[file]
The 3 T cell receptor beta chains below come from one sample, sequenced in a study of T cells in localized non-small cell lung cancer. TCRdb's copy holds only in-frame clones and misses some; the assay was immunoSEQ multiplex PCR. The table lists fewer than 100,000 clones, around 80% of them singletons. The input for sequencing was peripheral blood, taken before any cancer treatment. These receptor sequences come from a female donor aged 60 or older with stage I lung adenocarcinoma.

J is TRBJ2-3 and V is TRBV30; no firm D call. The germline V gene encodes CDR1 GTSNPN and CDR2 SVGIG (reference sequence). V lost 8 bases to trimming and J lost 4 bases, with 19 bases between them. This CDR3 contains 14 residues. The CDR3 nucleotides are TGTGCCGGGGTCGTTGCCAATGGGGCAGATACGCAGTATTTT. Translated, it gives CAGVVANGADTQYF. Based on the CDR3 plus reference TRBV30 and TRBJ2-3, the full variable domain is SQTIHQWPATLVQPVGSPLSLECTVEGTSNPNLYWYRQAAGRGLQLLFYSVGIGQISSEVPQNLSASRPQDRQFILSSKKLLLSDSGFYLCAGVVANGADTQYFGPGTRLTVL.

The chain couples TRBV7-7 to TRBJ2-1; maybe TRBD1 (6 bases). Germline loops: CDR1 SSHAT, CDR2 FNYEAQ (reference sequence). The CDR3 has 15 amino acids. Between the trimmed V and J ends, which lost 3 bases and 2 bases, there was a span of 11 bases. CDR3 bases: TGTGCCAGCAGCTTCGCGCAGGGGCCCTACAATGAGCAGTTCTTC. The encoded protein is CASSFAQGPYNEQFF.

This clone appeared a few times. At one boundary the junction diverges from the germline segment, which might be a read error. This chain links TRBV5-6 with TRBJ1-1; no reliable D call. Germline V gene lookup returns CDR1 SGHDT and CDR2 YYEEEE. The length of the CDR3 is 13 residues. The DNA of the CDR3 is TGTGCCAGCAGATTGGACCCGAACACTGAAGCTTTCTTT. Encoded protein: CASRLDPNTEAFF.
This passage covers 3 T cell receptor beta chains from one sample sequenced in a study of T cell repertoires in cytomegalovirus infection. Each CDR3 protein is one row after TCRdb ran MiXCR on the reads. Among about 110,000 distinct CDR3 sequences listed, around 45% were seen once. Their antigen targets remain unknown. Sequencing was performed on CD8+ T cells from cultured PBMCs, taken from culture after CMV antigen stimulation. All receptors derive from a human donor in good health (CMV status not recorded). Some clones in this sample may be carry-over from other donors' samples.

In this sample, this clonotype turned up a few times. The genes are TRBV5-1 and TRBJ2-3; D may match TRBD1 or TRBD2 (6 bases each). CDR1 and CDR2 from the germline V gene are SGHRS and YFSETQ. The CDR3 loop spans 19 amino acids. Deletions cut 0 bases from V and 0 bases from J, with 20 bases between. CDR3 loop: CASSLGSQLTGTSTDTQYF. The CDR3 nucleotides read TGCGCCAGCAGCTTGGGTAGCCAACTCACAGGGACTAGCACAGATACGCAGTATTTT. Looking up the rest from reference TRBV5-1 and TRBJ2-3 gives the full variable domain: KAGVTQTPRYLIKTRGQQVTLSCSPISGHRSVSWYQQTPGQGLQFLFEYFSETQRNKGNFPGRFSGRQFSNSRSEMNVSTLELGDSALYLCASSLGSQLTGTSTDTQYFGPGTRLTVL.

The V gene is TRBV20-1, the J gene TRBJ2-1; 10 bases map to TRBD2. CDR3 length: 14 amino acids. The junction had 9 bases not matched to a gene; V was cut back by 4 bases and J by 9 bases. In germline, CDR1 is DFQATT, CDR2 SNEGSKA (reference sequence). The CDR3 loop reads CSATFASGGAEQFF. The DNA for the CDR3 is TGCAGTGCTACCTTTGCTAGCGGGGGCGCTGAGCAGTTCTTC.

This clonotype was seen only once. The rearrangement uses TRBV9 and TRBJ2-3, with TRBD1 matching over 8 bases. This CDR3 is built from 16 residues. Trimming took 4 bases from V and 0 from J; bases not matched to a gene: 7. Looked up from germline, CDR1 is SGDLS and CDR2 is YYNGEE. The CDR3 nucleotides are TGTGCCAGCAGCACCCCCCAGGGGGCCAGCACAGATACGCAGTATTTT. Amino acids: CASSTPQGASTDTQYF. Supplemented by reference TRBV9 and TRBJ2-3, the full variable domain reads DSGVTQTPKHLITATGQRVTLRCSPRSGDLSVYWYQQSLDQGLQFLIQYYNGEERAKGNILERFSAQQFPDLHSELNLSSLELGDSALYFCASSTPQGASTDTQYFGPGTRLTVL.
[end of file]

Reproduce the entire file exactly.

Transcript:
The 3 T cell receptor beta chains below come from one sample, sequenced in a study of T cells in localized non-small cell lung cancer. TCRdb's copy holds only in-frame clones and misses some; the assay was immunoSEQ multiplex PCR. The table lists fewer than 100,000 clones, around 80% of them singletons. The input for sequencing was peripheral blood, taken before any cancer treatment. These receptor sequences come from a female donor aged 60 or older with stage I lung adenocarcinoma.

J is TRBJ2-3 and V is TRBV30; no firm D call. The germline V gene encodes CDR1 GTSNPN and CDR2 SVGIG (reference sequence). V lost 8 bases to trimming and J lost 4 bases, with 19 bases between them. This CDR3 contains 14 residues. The CDR3 nucleotides are TGTGCCGGGGTCGTTGCCAATGGGGCAGATACGCAGTATTTT. Translated, it gives CAGVVANGADTQYF. Based on the CDR3 plus reference TRBV30 and TRBJ2-3, the full variable domain is SQTIHQWPATLVQPVGSPLSLECTVEGTSNPNLYWYRQAAGRGLQLLFYSVGIGQISSEVPQNLSASRPQDRQFILSSKKLLLSDSGFYLCAGVVANGADTQYFGPGTRLTVL.

The chain couples TRBV7-7 to TRBJ2-1; maybe TRBD1 (6 bases). Germline loops: CDR1 SSHAT, CDR2 FNYEAQ (reference sequence). The CDR3 has 15 amino acids. Between the trimmed V and J ends, which lost 3 bases and 2 bases, there was a span of 11 bases. CDR3 bases: TGTGCCAGCAGCTTCGCGCAGGGGCCCTACAATGAGCAGTTCTTC. The encoded protein is CASSFAQGPYNEQFF.

This clone appeared a few times. At one boundary the junction diverges from the germline segment, which might be a read error. This chain links TRBV5-6 with TRBJ1-1; no reliable D call. Germline V gene lookup returns CDR1 SGHDT and CDR2 YYEEEE. The length of the CDR3 is 13 residues. The DNA of the CDR3 is TGTGCCAGCAGATTGGACCCGAACACTGAAGCTTTCTTT. Encoded protein: CASRLDPNTEAFF.
This passage covers 3 T cell receptor beta chains from one sample sequenced in a study of T cell repertoires in cytomegalovirus infection. Each CDR3 protein is one row after TCRdb ran MiXCR on the reads. Among about 110,000 distinct CDR3 sequences listed, around 45% were seen once. Their antigen targets remain unknown. Sequencing was performed on CD8+ T cells from cultured PBMCs, taken from culture after CMV antigen stimulation. All receptors derive from a human donor in good health (CMV status not recorded). Some clones in this sample may be carry-over from other donors' samples.

In this sample, this clonotype turned up a few times. The genes are TRBV5-1 and TRBJ2-3; D may match TRBD1 or TRBD2 (6 bases each). CDR1 and CDR2 from the germline V gene are SGHRS and YFSETQ. The CDR3 loop spans 19 amino acids. Deletions cut 0 bases from V and 0 bases from J, with 20 bases between. CDR3 loop: CASSLGSQLTGTSTDTQYF. The CDR3 nucleotides read TGCGCCAGCAGCTTGGGTAGCCAACTCACAGGGACTAGCACAGATACGCAGTATTTT. Looking up the rest from reference TRBV5-1 and TRBJ2-3 gives the full variable domain: KAGVTQTPRYLIKTRGQQVTLSCSPISGHRSVSWYQQTPGQGLQFLFEYFSETQRNKGNFPGRFSGRQFSNSRSEMNVSTLELGDSALYLCASSLGSQLTGTSTDTQYFGPGTRLTVL.

The V gene is TRBV20-1, the J gene TRBJ2-1; 10 bases map to TRBD2. CDR3 length: 14 amino acids. The junction had 9 bases not matched to a gene; V was cut back by 4 bases and J by 9 bases. In germline, CDR1 is DFQATT, CDR2 SNEGSKA (reference sequence). The CDR3 loop reads CSATFASGGAEQFF. The DNA for the CDR3 is TGCAGTGCTACCTTTGCTAGCGGGGGCGCTGAGCAGTTCTTC.

This clonotype was seen only once. The rearrangement uses TRBV9 and TRBJ2-3, with TRBD1 matching over 8 bases. This CDR3 is built from 16 residues. Trimming took 4 bases from V and 0 from J; bases not matched to a gene: 7. Looked up from germline, CDR1 is SGDLS and CDR2 is YYNGEE. The CDR3 nucleotides are TGTGCCAGCAGCACCCCCCAGGGGGCCAGCACAGATACGCAGTATTTT. Amino acids: CASSTPQGASTDTQYF. Supplemented by reference TRBV9 and TRBJ2-3, the full variable domain reads DSGVTQTPKHLITATGQRVTLRCSPRSGDLSVYWYQQSLDQGLQFLIQYYNGEERAKGNILERFSAQQFPDLHSELNLSSLELGDSALYFCASSTPQGASTDTQYFGPGTRLTVL.